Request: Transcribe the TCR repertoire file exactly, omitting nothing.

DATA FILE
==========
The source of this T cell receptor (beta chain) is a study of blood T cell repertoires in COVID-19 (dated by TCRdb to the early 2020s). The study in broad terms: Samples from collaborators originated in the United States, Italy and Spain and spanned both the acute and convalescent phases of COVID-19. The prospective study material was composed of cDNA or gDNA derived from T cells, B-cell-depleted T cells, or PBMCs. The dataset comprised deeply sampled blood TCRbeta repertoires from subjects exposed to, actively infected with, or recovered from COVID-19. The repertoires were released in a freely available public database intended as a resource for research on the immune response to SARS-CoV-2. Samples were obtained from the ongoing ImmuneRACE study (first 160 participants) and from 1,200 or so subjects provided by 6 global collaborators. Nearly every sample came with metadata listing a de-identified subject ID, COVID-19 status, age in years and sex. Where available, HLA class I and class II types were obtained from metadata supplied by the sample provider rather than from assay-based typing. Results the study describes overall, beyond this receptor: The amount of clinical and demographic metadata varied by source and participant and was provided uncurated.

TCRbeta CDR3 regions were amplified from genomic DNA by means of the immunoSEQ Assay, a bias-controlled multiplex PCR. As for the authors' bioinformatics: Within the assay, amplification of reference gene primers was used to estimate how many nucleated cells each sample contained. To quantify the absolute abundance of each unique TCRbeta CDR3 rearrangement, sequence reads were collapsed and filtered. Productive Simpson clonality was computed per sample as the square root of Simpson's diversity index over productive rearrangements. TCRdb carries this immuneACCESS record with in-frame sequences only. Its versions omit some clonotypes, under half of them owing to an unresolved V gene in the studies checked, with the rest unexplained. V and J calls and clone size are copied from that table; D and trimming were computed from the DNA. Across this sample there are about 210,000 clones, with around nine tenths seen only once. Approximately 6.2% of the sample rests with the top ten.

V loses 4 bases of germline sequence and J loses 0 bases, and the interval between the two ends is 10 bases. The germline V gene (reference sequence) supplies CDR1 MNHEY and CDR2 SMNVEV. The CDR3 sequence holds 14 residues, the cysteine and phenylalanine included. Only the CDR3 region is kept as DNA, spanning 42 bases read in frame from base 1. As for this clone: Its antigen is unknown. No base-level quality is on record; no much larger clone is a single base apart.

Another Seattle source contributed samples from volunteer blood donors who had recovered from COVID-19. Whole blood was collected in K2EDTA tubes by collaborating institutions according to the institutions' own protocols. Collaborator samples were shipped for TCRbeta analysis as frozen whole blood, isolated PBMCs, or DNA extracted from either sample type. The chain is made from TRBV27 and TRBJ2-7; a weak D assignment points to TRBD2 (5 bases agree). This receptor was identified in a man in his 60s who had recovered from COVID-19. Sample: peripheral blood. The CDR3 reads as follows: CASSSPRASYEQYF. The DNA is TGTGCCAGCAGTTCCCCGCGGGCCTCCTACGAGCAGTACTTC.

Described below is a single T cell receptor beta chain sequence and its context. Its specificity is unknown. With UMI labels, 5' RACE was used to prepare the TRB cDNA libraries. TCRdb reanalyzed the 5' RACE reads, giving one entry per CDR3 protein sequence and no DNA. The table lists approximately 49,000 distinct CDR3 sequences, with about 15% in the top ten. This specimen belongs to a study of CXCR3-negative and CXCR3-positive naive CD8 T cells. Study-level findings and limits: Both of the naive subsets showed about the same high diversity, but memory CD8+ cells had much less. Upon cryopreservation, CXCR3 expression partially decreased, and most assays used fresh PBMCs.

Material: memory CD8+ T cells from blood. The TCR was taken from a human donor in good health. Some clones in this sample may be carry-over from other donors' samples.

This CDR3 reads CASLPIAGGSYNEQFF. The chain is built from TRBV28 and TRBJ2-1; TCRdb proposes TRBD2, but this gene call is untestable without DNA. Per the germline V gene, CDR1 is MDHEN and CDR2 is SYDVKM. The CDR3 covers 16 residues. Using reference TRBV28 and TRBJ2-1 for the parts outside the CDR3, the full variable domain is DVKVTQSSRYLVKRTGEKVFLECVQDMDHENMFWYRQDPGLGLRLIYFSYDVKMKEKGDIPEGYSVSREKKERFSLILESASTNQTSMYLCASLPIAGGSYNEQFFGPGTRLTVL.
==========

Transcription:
The source of this T cell receptor (beta chain) is a study of blood T cell repertoires in COVID-19 (dated by TCRdb to the early 2020s). The study in broad terms: Samples from collaborators originated in the United States, Italy and Spain and spanned both the acute and convalescent phases of COVID-19. The prospective study material was composed of cDNA or gDNA derived from T cells, B-cell-depleted T cells, or PBMCs. The dataset comprised deeply sampled blood TCRbeta repertoires from subjects exposed to, actively infected with, or recovered from COVID-19. The repertoires were released in a freely available public database intended as a resource for research on the immune response to SARS-CoV-2. Samples were obtained from the ongoing ImmuneRACE study (first 160 participants) and from 1,200 or so subjects provided by 6 global collaborators. Nearly every sample came with metadata listing a de-identified subject ID, COVID-19 status, age in years and sex. Where available, HLA class I and class II types were obtained from metadata supplied by the sample provider rather than from assay-based typing. Results the study describes overall, beyond this receptor: The amount of clinical and demographic metadata varied by source and participant and was provided uncurated.

TCRbeta CDR3 regions were amplified from genomic DNA by means of the immunoSEQ Assay, a bias-controlled multiplex PCR. As for the authors' bioinformatics: Within the assay, amplification of reference gene primers was used to estimate how many nucleated cells each sample contained. To quantify the absolute abundance of each unique TCRbeta CDR3 rearrangement, sequence reads were collapsed and filtered. Productive Simpson clonality was computed per sample as the square root of Simpson's diversity index over productive rearrangements. TCRdb carries this immuneACCESS record with in-frame sequences only. Its versions omit some clonotypes, under half of them owing to an unresolved V gene in the studies checked, with the rest unexplained. V and J calls and clone size are copied from that table; D and trimming were computed from the DNA. Across this sample there are about 210,000 clones, with around nine tenths seen only once. Approximately 6.2% of the sample rests with the top ten.

V loses 4 bases of germline sequence and J loses 0 bases, and the interval between the two ends is 10 bases. The germline V gene (reference sequence) supplies CDR1 MNHEY and CDR2 SMNVEV. The CDR3 sequence holds 14 residues, the cysteine and phenylalanine included. Only the CDR3 region is kept as DNA, spanning 42 bases read in frame from base 1. As for this clone: Its antigen is unknown. No base-level quality is on record; no much larger clone is a single base apart.

Another Seattle source contributed samples from volunteer blood donors who had recovered from COVID-19. Whole blood was collected in K2EDTA tubes by collaborating institutions according to the institutions' own protocols. Collaborator samples were shipped for TCRbeta analysis as frozen whole blood, isolated PBMCs, or DNA extracted from either sample type. The chain is made from TRBV27 and TRBJ2-7; a weak D assignment points to TRBD2 (5 bases agree). This receptor was identified in a man in his 60s who had recovered from COVID-19. Sample: peripheral blood. The CDR3 reads as follows: CASSSPRASYEQYF. The DNA is TGTGCCAGCAGTTCCCCGCGGGCCTCCTACGAGCAGTACTTC.

Described below is a single T cell receptor beta chain sequence and its context. Its specificity is unknown. With UMI labels, 5' RACE was used to prepare the TRB cDNA libraries. TCRdb reanalyzed the 5' RACE reads, giving one entry per CDR3 protein sequence and no DNA. The table lists approximately 49,000 distinct CDR3 sequences, with about 15% in the top ten. This specimen belongs to a study of CXCR3-negative and CXCR3-positive naive CD8 T cells. Study-level findings and limits: Both of the naive subsets showed about the same high diversity, but memory CD8+ cells had much less. Upon cryopreservation, CXCR3 expression partially decreased, and most assays used fresh PBMCs.

Material: memory CD8+ T cells from blood. The TCR was taken from a human donor in good health. Some clones in this sample may be carry-over from other donors' samples.

This CDR3 reads CASLPIAGGSYNEQFF. The chain is built from TRBV28 and TRBJ2-1; TCRdb proposes TRBD2, but this gene call is untestable without DNA. Per the germline V gene, CDR1 is MDHEN and CDR2 is SYDVKM. The CDR3 covers 16 residues. Using reference TRBV28 and TRBJ2-1 for the parts outside the CDR3, the full variable domain is DVKVTQSSRYLVKRTGEKVFLECVQDMDHENMFWYRQDPGLGLRLIYFSYDVKMKEKGDIPEGYSVSREKKERFSLILESASTNQTSMYLCASLPIAGGSYNEQFFGPGTRLTVL.